“If you’re running an independent restaurant, like we are, it’s gotta be fun or rewarding in some way. It’s definitely a business, and I’m not trying to say it’s not a business because I definitely think a lot about the business aspect, but it’s gotta be rewarding,” he explained as his reason for going off the books.
It just so happens that improvisational cooking is also a great philosophy to abide by during a pandemic -- where we have less access to fresh produce and minimize grocery store trips in an attempt to keep ourselves, and others, safe.
“If I feel like making something, if I have the main ingredients for it, I’ll just do it even though it’s not complete... If it has the essence of it, it’s fine.”
“There’s a whole section of my book called ‘Using What You Have’,” Kris said of his style of home cooking. “If I feel like making something, if I have the main ingredients for it, I’ll just do it even though it’s not complete. There are chefs who say, ‘Oh, well it’s not this dish if you don’t have this ingredient,’ whatever it might be. For me, I don’t really care about that. If it has the essence of it, it’s fine.”
An example Kris brings up is a recent chicken parmesan he made, which lacked the oozy, bubbly blanket of mozzarella cheese over the top of it. He opted for parmesan instead, because that’s what he had on hand, and swapped out anchovy paste with fish sauce. “Are you going to go to the supermarket or the store just for mozzarella cheese with a virus out there,” he questioned, “just because you want to be complete?”
Because we’re all currently stuck at home, Kris wants to motivate people to try their hand at cooking, using whatever they might have. He shared a simple recipe for his version of what he calls “mall pasta,” inspired by the faux-Italian restaurants sprinkled in Bangkok shopping centers that might make your nonna grimace. The point is that food doesn’t need to be wholly complete or deemed authentic to taste good; some of the Italian-inspired restaurants in Thailand will blow your mind with their tangy tom yum pizzas and salted fish spaghetti.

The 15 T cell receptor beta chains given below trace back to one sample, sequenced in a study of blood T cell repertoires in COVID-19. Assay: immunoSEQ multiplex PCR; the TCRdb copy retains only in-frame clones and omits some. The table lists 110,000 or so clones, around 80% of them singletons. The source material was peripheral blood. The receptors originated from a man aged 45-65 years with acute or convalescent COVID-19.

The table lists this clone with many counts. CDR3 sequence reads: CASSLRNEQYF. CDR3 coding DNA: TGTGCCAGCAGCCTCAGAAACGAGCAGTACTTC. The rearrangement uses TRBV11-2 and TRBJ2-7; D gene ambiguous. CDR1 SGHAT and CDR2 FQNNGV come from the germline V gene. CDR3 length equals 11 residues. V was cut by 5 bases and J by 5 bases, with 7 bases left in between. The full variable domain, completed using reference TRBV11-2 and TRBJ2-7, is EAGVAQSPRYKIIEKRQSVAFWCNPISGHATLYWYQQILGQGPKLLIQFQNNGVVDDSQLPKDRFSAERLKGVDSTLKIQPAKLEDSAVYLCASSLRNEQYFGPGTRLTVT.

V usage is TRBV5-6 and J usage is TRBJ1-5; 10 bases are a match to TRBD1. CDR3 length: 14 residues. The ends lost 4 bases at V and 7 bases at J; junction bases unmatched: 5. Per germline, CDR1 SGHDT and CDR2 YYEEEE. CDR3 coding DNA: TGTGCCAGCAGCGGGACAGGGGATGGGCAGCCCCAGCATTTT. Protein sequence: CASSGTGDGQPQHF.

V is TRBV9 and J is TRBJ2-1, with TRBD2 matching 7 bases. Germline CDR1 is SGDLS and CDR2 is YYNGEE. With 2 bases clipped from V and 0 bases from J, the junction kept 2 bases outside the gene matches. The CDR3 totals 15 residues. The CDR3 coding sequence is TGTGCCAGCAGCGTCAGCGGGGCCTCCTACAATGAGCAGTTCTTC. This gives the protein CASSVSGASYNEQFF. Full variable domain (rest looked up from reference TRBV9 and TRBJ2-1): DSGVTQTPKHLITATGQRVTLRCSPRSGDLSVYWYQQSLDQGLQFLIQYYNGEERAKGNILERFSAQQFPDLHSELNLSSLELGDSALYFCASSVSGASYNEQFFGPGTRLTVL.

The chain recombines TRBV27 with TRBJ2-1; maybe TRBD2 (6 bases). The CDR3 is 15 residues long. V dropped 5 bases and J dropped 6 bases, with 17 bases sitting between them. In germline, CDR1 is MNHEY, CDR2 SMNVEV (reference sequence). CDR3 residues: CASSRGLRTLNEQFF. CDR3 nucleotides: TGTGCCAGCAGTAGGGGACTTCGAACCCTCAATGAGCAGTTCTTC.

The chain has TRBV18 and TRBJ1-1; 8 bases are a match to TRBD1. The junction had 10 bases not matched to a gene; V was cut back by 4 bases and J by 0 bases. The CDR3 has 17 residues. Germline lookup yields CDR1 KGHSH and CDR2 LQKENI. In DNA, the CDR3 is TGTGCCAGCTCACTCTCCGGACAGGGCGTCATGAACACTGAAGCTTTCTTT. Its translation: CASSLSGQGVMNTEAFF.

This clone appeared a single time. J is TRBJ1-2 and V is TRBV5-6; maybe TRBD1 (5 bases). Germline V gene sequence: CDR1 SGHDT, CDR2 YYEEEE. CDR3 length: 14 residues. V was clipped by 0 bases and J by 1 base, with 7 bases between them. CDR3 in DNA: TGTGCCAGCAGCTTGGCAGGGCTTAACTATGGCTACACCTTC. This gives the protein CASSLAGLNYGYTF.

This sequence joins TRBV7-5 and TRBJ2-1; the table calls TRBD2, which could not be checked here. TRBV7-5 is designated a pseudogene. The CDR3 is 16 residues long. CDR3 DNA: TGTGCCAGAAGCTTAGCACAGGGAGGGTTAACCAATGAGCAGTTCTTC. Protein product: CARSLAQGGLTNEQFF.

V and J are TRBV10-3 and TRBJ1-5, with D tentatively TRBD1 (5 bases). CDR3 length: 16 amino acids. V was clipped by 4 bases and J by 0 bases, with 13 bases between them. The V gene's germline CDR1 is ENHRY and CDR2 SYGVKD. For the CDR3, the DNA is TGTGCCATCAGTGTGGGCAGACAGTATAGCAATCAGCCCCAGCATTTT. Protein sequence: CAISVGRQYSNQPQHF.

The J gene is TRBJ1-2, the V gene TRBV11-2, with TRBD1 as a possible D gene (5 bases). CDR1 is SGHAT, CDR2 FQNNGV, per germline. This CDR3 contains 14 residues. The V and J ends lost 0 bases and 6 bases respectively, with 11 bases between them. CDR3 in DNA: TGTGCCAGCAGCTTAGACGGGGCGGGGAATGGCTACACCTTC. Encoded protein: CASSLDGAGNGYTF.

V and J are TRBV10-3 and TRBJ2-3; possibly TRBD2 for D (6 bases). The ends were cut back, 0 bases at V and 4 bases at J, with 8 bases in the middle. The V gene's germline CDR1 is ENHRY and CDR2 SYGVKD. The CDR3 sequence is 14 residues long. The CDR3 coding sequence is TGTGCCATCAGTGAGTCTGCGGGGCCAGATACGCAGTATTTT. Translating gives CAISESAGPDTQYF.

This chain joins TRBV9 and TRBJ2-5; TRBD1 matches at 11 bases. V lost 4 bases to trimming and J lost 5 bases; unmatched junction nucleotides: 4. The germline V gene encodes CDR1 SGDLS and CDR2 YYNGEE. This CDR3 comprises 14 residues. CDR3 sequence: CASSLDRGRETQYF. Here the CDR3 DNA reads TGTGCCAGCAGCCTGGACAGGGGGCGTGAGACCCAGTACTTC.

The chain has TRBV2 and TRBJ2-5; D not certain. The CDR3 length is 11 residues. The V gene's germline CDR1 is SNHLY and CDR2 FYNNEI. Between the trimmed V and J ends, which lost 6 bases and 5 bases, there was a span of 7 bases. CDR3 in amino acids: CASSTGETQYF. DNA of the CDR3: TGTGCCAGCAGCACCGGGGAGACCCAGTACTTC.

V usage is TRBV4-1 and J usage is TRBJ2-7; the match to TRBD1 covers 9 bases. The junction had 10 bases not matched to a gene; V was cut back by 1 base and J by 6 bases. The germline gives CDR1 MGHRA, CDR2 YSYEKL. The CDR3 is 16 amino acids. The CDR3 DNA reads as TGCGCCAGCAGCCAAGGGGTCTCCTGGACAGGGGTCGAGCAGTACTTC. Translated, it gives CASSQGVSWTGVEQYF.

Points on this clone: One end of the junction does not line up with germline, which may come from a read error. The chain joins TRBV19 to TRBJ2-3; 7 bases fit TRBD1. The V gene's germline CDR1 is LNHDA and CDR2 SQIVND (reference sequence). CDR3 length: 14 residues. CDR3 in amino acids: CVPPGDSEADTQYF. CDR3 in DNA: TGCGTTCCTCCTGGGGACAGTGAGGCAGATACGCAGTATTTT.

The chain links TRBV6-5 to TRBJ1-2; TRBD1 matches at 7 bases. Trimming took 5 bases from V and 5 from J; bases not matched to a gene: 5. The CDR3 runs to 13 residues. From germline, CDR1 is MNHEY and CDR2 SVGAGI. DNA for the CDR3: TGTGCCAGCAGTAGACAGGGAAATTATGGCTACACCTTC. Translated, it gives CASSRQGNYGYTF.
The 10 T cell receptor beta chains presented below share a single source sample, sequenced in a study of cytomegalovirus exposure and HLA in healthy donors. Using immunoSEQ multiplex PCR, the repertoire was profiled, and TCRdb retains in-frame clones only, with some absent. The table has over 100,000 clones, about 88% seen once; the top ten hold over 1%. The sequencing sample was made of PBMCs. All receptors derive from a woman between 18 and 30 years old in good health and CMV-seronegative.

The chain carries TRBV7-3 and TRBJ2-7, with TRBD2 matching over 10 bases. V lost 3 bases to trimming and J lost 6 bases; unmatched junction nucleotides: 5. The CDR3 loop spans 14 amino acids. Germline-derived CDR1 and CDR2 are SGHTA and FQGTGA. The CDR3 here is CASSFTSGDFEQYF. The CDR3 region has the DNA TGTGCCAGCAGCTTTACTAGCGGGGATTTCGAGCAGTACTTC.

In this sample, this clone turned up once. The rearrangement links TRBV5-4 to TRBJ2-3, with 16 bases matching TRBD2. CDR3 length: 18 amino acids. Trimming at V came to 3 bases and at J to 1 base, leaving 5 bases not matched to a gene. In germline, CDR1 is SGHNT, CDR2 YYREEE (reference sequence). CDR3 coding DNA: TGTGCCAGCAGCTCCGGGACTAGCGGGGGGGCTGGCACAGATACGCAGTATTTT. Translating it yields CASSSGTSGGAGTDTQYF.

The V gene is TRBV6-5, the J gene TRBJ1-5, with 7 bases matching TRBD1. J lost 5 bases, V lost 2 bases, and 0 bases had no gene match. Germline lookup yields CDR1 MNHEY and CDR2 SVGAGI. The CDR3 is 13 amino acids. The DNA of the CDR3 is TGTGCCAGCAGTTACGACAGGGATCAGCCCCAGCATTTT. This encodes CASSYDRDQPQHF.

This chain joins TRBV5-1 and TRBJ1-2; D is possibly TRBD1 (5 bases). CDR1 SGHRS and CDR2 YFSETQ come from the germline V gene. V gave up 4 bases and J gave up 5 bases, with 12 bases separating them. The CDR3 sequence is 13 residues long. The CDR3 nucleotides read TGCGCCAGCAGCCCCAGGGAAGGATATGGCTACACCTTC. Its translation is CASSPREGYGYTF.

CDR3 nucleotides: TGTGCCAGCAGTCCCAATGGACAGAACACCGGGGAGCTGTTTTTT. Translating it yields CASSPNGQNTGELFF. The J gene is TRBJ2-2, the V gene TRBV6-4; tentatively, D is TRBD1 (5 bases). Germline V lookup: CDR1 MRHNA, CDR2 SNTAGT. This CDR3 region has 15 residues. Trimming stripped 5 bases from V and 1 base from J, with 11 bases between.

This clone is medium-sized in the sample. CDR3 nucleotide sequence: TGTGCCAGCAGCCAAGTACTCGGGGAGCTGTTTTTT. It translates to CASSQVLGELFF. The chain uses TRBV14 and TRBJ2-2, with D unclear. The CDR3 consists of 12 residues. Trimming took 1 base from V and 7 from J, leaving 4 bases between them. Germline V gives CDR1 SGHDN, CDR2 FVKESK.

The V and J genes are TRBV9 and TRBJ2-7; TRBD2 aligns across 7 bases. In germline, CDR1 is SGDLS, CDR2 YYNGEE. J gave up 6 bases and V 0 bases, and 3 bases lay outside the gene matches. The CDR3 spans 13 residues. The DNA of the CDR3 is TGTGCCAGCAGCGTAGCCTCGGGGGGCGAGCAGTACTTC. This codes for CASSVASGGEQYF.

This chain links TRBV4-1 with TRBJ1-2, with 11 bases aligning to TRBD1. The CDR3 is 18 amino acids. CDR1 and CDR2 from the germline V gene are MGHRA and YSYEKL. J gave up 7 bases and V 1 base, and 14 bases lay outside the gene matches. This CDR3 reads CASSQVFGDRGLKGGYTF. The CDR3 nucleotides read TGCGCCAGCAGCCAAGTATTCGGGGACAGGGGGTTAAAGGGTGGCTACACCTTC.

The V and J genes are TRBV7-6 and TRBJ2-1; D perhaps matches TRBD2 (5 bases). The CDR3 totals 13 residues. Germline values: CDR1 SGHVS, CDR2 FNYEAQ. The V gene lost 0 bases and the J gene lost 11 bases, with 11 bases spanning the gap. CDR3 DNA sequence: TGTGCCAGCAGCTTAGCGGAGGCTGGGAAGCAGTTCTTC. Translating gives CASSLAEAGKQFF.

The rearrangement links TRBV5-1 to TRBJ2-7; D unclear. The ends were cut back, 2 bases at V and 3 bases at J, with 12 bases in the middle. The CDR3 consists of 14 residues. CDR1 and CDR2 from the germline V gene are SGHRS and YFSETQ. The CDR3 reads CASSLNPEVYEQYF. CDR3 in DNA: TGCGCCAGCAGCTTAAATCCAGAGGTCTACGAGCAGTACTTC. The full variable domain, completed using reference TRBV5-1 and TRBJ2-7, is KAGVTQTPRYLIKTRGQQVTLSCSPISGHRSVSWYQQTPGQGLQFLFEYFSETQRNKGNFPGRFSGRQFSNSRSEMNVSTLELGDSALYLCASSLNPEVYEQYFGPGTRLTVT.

Kris is an esteemed chef. He’s been nominated for a James Beard multiple times in different categories: Rising Star Chef, Best New Chef, and, again this year, for Outstanding Wine Program. In the same way I trust my gut when it comes to crafting made-up recipes, I trust his encouragement to cook a bit chaotically and outside of the lines.
“If there’s one thing I want to do, it’s to get [people] in the mindset that you can still make good food, even if you don’t have every single ingredient listed in the cookbook... If you only have 60% of it, I think it’s probably fine.”
With that being said, here is Kris’s mall pasta recipe. It’ll still be good even if you’re missing some ingredients.
Kris Yenbamroong’s “Mall Pasta” Recipe
Makes two servings.
4 ounces spaghetti
1/4 cup extra-virgin olive oil
One 2-ounce tin anchovies packed in oil, anchovies finely chopped and oil reserved
2 tablespoons minced garlic plus 2 tablespoons thinly sliced garlic
1 tablespoon minced Thai bird chili with seeds
1/2 yellow bell pepper, thinly sliced
1 1/2 tablespoons oyster sauce
1 1/2 tablespoons low-sodium soy sauce
1 teaspoon sugar
2 tablespoons whole pink peppercorns
Pinch of ground white pepper
1/4 cup torn basil leaves, plus small whole leaves for garnish
In a large pot of salted boiling water, cook the pasta until al dente. Drain, reserving 1/4 cup of the pasta water.
In a wok, heat the olive oil.
Add the anchovies, anchovy oil, minced garlic, chile and bell pepper and stir-fry over moderately high heat until the bell pepper is softened, about 3 minutes. Add the pasta, reserved pasta water, oyster sauce, soy sauce, and sugar and cook, tossing, until the sauce is slightly thickened, about 2 minutes. Add the sliced garlic, pink peppercorns, white pepper, and torn basil leaves and toss. Serve topped with whole basil leaves.